Englishness saidSent to me two years ago by Tim, my more than 10 years online-friend in USA.
I vacationed with my grandmother to visit my uncle in Wyomming when around the time this happened. I was 12 or 13 at the time and of course like most teenagers my hormones just started to kick into over drive and I was realizing I was gay.
I spent 3 months with my grandmother at my uncles and saw first hand the bigotry and hate in the state during this time. I will never forget the awful things my uncle and his white trash hillbilie friends said about the case. My grandmother (not knowing I was gay) stood up against them which earned her my upmost respect until she died.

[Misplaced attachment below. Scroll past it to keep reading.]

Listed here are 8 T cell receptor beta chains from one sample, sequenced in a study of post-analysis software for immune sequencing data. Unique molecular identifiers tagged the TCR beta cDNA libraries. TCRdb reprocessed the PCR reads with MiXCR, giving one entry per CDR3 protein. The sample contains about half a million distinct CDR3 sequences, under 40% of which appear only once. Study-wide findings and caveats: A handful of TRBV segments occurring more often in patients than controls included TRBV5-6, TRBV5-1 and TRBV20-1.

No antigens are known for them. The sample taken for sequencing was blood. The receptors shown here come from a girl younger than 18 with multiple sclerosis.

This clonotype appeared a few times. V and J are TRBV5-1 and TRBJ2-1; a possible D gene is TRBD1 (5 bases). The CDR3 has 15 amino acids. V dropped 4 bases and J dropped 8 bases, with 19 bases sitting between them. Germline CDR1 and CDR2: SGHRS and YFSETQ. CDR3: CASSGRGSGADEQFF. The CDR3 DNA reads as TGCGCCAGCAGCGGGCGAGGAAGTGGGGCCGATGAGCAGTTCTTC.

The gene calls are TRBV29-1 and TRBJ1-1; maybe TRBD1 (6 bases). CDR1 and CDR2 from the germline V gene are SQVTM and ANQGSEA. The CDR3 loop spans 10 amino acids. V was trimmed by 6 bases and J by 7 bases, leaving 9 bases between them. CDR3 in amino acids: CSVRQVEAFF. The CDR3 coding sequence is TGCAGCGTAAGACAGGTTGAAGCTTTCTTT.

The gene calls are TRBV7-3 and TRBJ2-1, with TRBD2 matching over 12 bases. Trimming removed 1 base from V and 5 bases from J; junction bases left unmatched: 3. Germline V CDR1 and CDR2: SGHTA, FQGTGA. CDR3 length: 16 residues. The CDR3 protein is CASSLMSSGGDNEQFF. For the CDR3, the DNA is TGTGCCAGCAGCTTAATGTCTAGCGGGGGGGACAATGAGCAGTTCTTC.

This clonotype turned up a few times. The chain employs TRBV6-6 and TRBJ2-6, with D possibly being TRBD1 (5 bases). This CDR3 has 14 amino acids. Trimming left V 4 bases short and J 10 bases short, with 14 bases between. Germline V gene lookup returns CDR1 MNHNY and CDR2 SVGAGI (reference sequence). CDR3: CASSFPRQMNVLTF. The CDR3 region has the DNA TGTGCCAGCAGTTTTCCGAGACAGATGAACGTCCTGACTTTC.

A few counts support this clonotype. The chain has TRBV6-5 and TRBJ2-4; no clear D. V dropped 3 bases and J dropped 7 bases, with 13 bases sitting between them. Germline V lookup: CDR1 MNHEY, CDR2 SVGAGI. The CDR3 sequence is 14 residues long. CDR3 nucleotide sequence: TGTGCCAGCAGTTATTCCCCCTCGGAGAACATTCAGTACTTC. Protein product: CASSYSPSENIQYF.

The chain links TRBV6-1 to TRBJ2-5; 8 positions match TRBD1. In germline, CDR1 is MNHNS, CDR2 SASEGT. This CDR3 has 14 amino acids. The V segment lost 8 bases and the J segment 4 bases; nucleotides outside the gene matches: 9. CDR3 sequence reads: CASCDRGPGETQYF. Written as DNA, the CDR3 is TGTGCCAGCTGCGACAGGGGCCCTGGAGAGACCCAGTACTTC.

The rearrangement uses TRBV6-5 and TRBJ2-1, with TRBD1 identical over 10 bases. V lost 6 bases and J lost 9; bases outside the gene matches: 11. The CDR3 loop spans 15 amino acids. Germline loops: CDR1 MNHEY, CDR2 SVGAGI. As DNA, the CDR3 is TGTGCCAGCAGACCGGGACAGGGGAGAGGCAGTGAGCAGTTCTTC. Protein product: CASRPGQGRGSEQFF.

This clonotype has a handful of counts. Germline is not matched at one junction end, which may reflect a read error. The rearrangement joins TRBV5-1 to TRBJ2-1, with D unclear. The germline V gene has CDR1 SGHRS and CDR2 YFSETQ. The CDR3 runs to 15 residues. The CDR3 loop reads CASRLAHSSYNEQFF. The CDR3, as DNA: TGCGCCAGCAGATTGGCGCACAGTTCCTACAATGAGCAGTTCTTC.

I was scared kid back then terrified of my uncle and his friends thinking to myself if they knew I was gay they would do the same thing to me. I could not wait to get back home to Illinois where sane and tolerant people actually existed. It was one of the scariest experiences of my life. Some wonder why so late in life I choose to come out but I think it is because of that overwhelming fear I had during that crucial part of my life that made me feel that I would have to take this secret to the grave. I think I hid for a week in the room I was staying at my uncles lying to my grams saying I was sick. After I heard the news of Matthew Shepard I could not stop crying thinking if anyone ever found out I was gay I would face the same hate.
It is scary all these years later that even after this Wyoming has barely changed its laws against gay hate crimes. I will NEVER go back to Wyomming ever again. Luckily my family has NOTHING to do with that crazy white trash uncle since after my grams died.
R.I.P Matthew Shepard.